Is there enough community input into how chiefs divide up scarce funds between the communities? Should the decision be based more on the needs of each community, as opposed to backroom haggling?

The debate is growing because of how funds were divvied up in the Quebec-Cree “MOLT deal signed in March. Waskaganish got 13 times more money than Waswanipi per person under the deal, according to documents obtained by The Nation.

Waskaganish also got four times more than Chisasibi and Mistissini per person.

Waskaganish got $3.36 million for the 1997-98 fiscal year, according to the documents. That works out to $1,964 per Waskaganish band member. The money is to be used for community projects, like a police station, riverbank stability, relocation of community towers and a caring centre.

The community’s chief, Billy Diamond, negotiated the deal with Quebec.

Waswanipi got the lowest amount per person, only $ 147, while Chisasibi was next with $404, followed by Mistissini ($449) and Whapmagoostui ($736).

Eastmain and Ouje-Bougoumou got even more this year in the deal than Waskaganish, but that may be largely explained by special circumstances in those communities. Eastmain has been waiting for years for a community arena and now is finally getting some of the needed money. O.J., as the newest Cree community, is still building up its infrastructure.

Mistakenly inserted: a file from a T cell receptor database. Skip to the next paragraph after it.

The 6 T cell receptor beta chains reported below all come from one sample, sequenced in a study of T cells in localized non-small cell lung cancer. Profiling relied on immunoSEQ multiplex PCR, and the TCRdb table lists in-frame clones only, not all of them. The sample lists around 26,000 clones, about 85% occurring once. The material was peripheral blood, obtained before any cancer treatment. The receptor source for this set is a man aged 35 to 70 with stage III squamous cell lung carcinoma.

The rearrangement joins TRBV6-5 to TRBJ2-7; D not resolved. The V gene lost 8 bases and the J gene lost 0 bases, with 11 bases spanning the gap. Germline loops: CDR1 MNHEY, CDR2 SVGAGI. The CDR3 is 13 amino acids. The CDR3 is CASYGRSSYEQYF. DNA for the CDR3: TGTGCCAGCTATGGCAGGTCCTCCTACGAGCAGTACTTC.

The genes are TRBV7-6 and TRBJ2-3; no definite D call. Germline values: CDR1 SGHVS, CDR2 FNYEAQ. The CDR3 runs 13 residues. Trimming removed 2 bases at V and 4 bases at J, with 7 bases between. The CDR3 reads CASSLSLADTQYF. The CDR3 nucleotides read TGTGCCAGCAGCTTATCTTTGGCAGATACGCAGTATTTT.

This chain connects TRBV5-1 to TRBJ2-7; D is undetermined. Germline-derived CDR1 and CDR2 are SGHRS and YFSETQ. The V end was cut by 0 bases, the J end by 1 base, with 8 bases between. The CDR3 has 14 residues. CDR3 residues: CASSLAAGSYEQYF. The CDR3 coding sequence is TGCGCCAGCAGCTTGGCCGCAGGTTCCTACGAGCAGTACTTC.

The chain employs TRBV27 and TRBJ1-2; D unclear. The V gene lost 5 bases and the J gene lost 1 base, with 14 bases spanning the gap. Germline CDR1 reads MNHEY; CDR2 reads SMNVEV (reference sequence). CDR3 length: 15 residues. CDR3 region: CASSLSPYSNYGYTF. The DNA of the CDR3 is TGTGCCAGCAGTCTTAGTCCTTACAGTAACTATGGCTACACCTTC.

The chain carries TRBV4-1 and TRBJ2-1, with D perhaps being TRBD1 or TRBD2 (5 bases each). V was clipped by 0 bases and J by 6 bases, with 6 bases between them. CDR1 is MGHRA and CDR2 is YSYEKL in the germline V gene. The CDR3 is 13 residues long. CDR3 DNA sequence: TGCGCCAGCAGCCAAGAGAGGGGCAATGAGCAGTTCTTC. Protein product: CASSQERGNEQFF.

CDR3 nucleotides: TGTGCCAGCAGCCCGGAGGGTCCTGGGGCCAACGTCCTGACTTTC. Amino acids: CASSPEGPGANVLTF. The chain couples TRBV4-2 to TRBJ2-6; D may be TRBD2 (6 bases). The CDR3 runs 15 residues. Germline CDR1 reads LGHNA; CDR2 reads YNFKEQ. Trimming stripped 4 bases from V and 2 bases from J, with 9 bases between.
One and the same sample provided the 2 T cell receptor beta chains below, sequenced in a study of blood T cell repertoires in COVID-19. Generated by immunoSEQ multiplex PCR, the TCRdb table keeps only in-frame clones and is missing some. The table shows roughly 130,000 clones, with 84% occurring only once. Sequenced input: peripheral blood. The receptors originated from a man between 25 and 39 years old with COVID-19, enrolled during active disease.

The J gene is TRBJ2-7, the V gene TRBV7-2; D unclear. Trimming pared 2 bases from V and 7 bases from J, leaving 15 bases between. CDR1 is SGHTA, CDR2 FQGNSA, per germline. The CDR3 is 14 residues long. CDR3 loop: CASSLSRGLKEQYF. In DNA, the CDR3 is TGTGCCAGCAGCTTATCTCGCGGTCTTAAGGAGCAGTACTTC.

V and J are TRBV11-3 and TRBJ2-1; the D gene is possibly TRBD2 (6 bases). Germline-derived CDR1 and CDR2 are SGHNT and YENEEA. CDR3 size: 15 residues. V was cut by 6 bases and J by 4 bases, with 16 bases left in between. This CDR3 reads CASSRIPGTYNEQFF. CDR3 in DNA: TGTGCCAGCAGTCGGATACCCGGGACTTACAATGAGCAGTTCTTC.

The documents also contain a breakdown of Cree funding requests to the Quebec government for the next five years (see sidebar, this page). If Quebec agrees to give everything the Crees request, which remains to be seen.


Waskaganish stands to get up to six times more than Chisasibi, Mistissini and Whapmagoostui.

The numbers are causing consternation among some band officials who think there should be a debate on how funding decisions are made in the Cree world.

“Maybe there is a big of conflict-of-interest involved there in the sense that if you’re a negotiator you’re on much more solid ground arguing your community’s needs,” said one band official in Mistissini.

The official also said the way funds are divided up is too subjective. He said chiefs make the decision without enough community input and politics plays a bigger role than actual community needs. There is no objective formula that guides the chiefs’ decision and the chiefs who are most forceful or best prepared walk away with the most.

“That’s part of the process we object to,” said the official. “There needs to be some debate on that. Let’s have some standards instead of deciding at meetings where the rules are unclear.”

The official blamed the huge differences in funding under the Quebec-Cree deal on the power struggles and horse-trading that take place at the chiefs’ meetings.

He said the same type of backroom haggling affects many other funding decisions in the Cree world, like funds for housing.

Mistissini has proposed a formula that the chiefs could use to make sure communities getfunding based on need, not politics. But not all communities agree on the need for change, said the official.

“The positional bargaining that takes place favours certain communities, so they don’twant to adopt objective standards.”